9 October 2017 | Martin Read
Sir Terry Farrell, CBE, expects the design of buildings to be influenced by facilities managers writes Martin Read
If there's one word that stands out in the evolving lexicon surrounding the quest for innovation in the facilities management sphere, it's 'consistency'. You can come up with whatever cockamamie scheme you and your client like, but make no mistake that any project to innovate, repurpose or in any way improve the FM service is most likely to founder because of a lack of consistency in its delivery. Failure to fully understand the nature and routine availability of inputs will surely affect the certainty you can have about your outputs.
Consistency is a word close to my heart this month. It also gets an airing in our Facilitate features, our theme being facilities management's role as brand guardians. Talk is of "consistent service delivery by a team that believes in and follows the brand service", meaning "a continued programme of motivation, energy and regular coaching for the facilities team to ensure the approach remains the same". This is all supported by managers capable of training staff in how to maintain brand values and incentivising them consistently to do so.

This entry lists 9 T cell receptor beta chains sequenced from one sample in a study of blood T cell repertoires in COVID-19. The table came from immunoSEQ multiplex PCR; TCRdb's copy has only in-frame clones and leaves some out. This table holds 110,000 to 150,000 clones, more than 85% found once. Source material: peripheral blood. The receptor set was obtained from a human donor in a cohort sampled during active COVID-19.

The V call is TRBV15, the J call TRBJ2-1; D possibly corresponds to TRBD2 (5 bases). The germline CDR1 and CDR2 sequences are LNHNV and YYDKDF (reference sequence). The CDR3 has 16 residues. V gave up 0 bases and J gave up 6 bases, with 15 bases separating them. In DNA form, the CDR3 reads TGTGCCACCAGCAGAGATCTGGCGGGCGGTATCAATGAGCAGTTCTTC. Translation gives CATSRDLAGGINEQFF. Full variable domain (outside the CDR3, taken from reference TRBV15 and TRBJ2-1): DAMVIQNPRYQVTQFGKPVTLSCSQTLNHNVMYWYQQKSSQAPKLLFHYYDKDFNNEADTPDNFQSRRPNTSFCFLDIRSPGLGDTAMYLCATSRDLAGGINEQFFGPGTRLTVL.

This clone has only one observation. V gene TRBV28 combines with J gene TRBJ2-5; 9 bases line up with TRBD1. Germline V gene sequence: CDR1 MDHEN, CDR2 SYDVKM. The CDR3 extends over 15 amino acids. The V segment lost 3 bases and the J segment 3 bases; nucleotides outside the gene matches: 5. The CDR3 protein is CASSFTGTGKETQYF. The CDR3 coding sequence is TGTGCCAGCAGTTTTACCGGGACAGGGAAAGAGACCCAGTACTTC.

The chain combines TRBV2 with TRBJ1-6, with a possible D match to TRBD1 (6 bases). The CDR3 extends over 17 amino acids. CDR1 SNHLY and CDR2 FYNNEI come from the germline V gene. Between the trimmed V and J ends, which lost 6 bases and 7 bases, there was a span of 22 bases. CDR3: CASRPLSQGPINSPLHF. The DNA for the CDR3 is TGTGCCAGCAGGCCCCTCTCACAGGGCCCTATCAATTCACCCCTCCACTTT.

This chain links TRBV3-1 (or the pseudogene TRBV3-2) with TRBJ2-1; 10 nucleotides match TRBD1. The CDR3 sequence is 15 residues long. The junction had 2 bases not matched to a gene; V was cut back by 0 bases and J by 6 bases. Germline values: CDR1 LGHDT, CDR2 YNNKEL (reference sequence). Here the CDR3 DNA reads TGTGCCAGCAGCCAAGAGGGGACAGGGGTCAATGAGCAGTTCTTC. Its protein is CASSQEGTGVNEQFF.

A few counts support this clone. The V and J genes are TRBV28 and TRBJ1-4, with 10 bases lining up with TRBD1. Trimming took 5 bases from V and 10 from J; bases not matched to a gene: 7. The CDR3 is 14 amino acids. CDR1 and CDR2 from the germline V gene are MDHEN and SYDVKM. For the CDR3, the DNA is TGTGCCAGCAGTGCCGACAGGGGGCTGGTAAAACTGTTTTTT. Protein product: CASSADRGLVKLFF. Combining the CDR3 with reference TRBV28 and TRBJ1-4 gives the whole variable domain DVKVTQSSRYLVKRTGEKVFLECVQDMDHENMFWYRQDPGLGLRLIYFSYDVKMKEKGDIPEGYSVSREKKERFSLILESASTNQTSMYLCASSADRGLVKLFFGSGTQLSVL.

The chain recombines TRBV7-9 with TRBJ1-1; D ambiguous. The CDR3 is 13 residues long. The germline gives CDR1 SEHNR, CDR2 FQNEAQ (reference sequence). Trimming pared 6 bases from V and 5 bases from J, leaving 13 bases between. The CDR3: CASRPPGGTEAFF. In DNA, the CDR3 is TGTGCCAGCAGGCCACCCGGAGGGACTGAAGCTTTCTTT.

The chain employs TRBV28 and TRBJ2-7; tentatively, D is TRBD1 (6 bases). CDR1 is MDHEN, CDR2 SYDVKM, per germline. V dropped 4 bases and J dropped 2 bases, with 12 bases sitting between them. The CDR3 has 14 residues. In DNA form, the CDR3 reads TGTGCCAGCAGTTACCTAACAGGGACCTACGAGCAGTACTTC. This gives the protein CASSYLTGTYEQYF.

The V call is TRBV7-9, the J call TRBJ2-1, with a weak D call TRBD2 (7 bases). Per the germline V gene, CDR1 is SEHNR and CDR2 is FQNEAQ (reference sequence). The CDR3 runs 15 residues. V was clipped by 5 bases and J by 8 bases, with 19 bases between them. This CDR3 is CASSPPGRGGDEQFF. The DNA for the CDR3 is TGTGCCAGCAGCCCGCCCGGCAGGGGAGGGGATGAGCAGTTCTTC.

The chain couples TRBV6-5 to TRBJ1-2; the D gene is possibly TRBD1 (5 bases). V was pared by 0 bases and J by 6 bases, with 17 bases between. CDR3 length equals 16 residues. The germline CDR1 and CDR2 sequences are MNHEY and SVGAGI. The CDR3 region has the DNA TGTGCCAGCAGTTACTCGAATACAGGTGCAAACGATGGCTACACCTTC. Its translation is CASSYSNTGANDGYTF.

If there's a recurring theme, it's that facilities management has much to gain from coming out from the back office into the full glare of 'hey, look what we do' self-publicity. A familiar refrain.
In the case of maintaining desired brand values, it's hard to put the case for any other departmental head having greater influence. FMs work across departments and property portfolios, interacting with those departments' personnel in ways that other departments do not. And given that every employee has a role to play in representing their organisation's brand values, who better than the FM to ensure the organisation's promise to its employees and customers is kept?
Finally, a word of thanks for our departing colleague Jamie Harris. After five years on FM World, Jamie has moved on to Building magazine as their digital editor, where I have no doubt his star will shine just as brightly as it did here. Jamie's role, much like that of the typical FM's, evolved over the years to fit an ever-changing requirement in an ever-evolving media landscape. Looking back, what was critical in Jamie's case was the consistency he brought to the delivery of his service outputs. It's nice to be able to mark Jamie's departure by linking his stand-out qualities to a critical part of FM's service proposition.
Martin Read is editor of FM World